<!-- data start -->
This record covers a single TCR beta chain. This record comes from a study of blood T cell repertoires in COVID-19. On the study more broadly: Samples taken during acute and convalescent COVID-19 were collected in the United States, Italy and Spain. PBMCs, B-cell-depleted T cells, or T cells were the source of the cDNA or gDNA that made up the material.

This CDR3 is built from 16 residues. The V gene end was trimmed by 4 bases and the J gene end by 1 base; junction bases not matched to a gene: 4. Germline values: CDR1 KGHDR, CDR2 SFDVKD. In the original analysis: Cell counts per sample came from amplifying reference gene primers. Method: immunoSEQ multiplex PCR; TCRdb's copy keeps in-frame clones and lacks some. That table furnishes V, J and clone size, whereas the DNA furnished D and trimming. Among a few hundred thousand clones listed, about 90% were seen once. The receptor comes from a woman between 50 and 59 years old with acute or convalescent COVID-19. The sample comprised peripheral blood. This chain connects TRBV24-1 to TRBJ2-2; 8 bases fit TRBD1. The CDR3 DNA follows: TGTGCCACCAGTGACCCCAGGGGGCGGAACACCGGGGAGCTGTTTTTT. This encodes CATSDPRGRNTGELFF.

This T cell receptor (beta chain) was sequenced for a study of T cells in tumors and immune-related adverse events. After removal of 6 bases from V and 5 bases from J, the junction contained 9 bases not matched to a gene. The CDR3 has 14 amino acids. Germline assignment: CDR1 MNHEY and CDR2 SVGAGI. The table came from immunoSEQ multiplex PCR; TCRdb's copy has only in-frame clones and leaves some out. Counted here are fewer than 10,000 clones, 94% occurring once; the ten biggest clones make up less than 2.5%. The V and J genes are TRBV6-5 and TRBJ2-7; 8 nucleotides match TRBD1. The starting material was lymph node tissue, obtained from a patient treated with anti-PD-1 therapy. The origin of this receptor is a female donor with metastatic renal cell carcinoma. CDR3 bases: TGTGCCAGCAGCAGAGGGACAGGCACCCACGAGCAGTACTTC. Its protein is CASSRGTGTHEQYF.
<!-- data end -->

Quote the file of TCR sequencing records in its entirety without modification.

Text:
This record covers a single TCR beta chain. This record comes from a study of blood T cell repertoires in COVID-19. On the study more broadly: Samples taken during acute and convalescent COVID-19 were collected in the United States, Italy and Spain. PBMCs, B-cell-depleted T cells, or T cells were the source of the cDNA or gDNA that made up the material.

This CDR3 is built from 16 residues. The V gene end was trimmed by 4 bases and the J gene end by 1 base; junction bases not matched to a gene: 4. Germline values: CDR1 KGHDR, CDR2 SFDVKD. In the original analysis: Cell counts per sample came from amplifying reference gene primers. Method: immunoSEQ multiplex PCR; TCRdb's copy keeps in-frame clones and lacks some. That table furnishes V, J and clone size, whereas the DNA furnished D and trimming. Among a few hundred thousand clones listed, about 90% were seen once. The receptor comes from a woman between 50 and 59 years old with acute or convalescent COVID-19. The sample comprised peripheral blood. This chain connects TRBV24-1 to TRBJ2-2; 8 bases fit TRBD1. The CDR3 DNA follows: TGTGCCACCAGTGACCCCAGGGGGCGGAACACCGGGGAGCTGTTTTTT. This encodes CATSDPRGRNTGELFF.

This T cell receptor (beta chain) was sequenced for a study of T cells in tumors and immune-related adverse events. After removal of 6 bases from V and 5 bases from J, the junction contained 9 bases not matched to a gene. The CDR3 has 14 amino acids. Germline assignment: CDR1 MNHEY and CDR2 SVGAGI. The table came from immunoSEQ multiplex PCR; TCRdb's copy has only in-frame clones and leaves some out. Counted here are fewer than 10,000 clones, 94% occurring once; the ten biggest clones make up less than 2.5%. The V and J genes are TRBV6-5 and TRBJ2-7; 8 nucleotides match TRBD1. The starting material was lymph node tissue, obtained from a patient treated with anti-PD-1 therapy. The origin of this receptor is a female donor with metastatic renal cell carcinoma. CDR3 bases: TGTGCCAGCAGCAGAGGGACAGGCACCCACGAGCAGTACTTC. Its protein is CASSRGTGTHEQYF.